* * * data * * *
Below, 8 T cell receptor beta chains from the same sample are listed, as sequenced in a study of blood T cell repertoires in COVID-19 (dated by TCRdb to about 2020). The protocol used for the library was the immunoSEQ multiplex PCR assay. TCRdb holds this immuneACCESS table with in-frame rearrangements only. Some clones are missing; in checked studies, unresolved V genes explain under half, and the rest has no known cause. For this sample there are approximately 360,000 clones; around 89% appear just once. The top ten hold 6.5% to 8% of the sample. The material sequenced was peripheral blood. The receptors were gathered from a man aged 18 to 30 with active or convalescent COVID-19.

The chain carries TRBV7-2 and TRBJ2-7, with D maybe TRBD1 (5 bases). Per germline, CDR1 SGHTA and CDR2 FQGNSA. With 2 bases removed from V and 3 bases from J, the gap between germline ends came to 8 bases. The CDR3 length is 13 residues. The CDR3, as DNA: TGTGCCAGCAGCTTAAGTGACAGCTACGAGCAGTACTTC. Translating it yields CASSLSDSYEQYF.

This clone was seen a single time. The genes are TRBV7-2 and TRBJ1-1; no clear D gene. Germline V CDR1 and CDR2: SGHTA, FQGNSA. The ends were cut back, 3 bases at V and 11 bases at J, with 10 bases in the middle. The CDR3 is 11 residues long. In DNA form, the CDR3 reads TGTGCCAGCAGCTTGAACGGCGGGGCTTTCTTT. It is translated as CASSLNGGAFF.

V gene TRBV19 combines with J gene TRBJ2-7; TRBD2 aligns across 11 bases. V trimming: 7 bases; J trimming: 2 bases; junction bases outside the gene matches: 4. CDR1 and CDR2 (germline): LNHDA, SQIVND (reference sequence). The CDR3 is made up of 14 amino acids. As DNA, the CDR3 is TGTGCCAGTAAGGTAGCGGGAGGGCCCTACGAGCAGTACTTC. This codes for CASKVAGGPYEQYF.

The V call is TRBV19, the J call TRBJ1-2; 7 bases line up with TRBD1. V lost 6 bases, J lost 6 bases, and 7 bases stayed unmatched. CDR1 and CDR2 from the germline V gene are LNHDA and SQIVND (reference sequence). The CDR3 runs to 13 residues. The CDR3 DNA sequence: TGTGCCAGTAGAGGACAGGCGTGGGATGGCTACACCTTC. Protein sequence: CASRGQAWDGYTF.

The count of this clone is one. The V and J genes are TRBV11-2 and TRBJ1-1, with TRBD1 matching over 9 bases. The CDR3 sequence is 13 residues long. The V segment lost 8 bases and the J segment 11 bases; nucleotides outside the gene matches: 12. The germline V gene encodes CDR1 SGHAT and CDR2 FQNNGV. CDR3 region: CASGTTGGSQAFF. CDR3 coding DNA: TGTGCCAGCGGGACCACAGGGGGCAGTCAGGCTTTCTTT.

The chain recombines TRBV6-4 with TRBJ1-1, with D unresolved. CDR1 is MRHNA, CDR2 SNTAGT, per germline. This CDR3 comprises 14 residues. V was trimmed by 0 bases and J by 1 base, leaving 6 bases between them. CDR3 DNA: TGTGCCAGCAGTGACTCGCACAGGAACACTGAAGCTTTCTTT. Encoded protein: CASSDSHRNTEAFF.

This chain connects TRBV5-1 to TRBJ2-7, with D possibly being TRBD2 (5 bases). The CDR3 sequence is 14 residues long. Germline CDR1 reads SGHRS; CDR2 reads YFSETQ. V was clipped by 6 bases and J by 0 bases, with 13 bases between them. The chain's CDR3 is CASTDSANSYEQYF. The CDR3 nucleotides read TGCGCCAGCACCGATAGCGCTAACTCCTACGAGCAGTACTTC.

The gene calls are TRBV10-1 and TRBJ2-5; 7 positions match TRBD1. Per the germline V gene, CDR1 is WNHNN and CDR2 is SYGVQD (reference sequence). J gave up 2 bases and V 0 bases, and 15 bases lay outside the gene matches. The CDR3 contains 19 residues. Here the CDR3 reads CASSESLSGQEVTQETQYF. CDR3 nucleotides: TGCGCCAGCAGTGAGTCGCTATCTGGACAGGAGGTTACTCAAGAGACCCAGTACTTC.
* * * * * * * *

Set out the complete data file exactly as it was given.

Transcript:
Below, 8 T cell receptor beta chains from the same sample are listed, as sequenced in a study of blood T cell repertoires in COVID-19 (dated by TCRdb to about 2020). The protocol used for the library was the immunoSEQ multiplex PCR assay. TCRdb holds this immuneACCESS table with in-frame rearrangements only. Some clones are missing; in checked studies, unresolved V genes explain under half, and the rest has no known cause. For this sample there are approximately 360,000 clones; around 89% appear just once. The top ten hold 6.5% to 8% of the sample. The material sequenced was peripheral blood. The receptors were gathered from a man aged 18 to 30 with active or convalescent COVID-19.

The chain carries TRBV7-2 and TRBJ2-7, with D maybe TRBD1 (5 bases). Per germline, CDR1 SGHTA and CDR2 FQGNSA. With 2 bases removed from V and 3 bases from J, the gap between germline ends came to 8 bases. The CDR3 length is 13 residues. The CDR3, as DNA: TGTGCCAGCAGCTTAAGTGACAGCTACGAGCAGTACTTC. Translating it yields CASSLSDSYEQYF.

This clone was seen a single time. The genes are TRBV7-2 and TRBJ1-1; no clear D gene. Germline V CDR1 and CDR2: SGHTA, FQGNSA. The ends were cut back, 3 bases at V and 11 bases at J, with 10 bases in the middle. The CDR3 is 11 residues long. In DNA form, the CDR3 reads TGTGCCAGCAGCTTGAACGGCGGGGCTTTCTTT. It is translated as CASSLNGGAFF.

V gene TRBV19 combines with J gene TRBJ2-7; TRBD2 aligns across 11 bases. V trimming: 7 bases; J trimming: 2 bases; junction bases outside the gene matches: 4. CDR1 and CDR2 (germline): LNHDA, SQIVND (reference sequence). The CDR3 is made up of 14 amino acids. As DNA, the CDR3 is TGTGCCAGTAAGGTAGCGGGAGGGCCCTACGAGCAGTACTTC. This codes for CASKVAGGPYEQYF.

The V call is TRBV19, the J call TRBJ1-2; 7 bases line up with TRBD1. V lost 6 bases, J lost 6 bases, and 7 bases stayed unmatched. CDR1 and CDR2 from the germline V gene are LNHDA and SQIVND (reference sequence). The CDR3 runs to 13 residues. The CDR3 DNA sequence: TGTGCCAGTAGAGGACAGGCGTGGGATGGCTACACCTTC. Protein sequence: CASRGQAWDGYTF.

The count of this clone is one. The V and J genes are TRBV11-2 and TRBJ1-1, with TRBD1 matching over 9 bases. The CDR3 sequence is 13 residues long. The V segment lost 8 bases and the J segment 11 bases; nucleotides outside the gene matches: 12. The germline V gene encodes CDR1 SGHAT and CDR2 FQNNGV. CDR3 region: CASGTTGGSQAFF. CDR3 coding DNA: TGTGCCAGCGGGACCACAGGGGGCAGTCAGGCTTTCTTT.

The chain recombines TRBV6-4 with TRBJ1-1, with D unresolved. CDR1 is MRHNA, CDR2 SNTAGT, per germline. This CDR3 comprises 14 residues. V was trimmed by 0 bases and J by 1 base, leaving 6 bases between them. CDR3 DNA: TGTGCCAGCAGTGACTCGCACAGGAACACTGAAGCTTTCTTT. Encoded protein: CASSDSHRNTEAFF.

This chain connects TRBV5-1 to TRBJ2-7, with D possibly being TRBD2 (5 bases). The CDR3 sequence is 14 residues long. Germline CDR1 reads SGHRS; CDR2 reads YFSETQ. V was clipped by 6 bases and J by 0 bases, with 13 bases between them. The chain's CDR3 is CASTDSANSYEQYF. The CDR3 nucleotides read TGCGCCAGCACCGATAGCGCTAACTCCTACGAGCAGTACTTC.

The gene calls are TRBV10-1 and TRBJ2-5; 7 positions match TRBD1. Per the germline V gene, CDR1 is WNHNN and CDR2 is SYGVQD (reference sequence). J gave up 2 bases and V 0 bases, and 15 bases lay outside the gene matches. The CDR3 contains 19 residues. Here the CDR3 reads CASSESLSGQEVTQETQYF. CDR3 nucleotides: TGCGCCAGCAGTGAGTCGCTATCTGGACAGGAGGTTACTCAAGAGACCCAGTACTTC.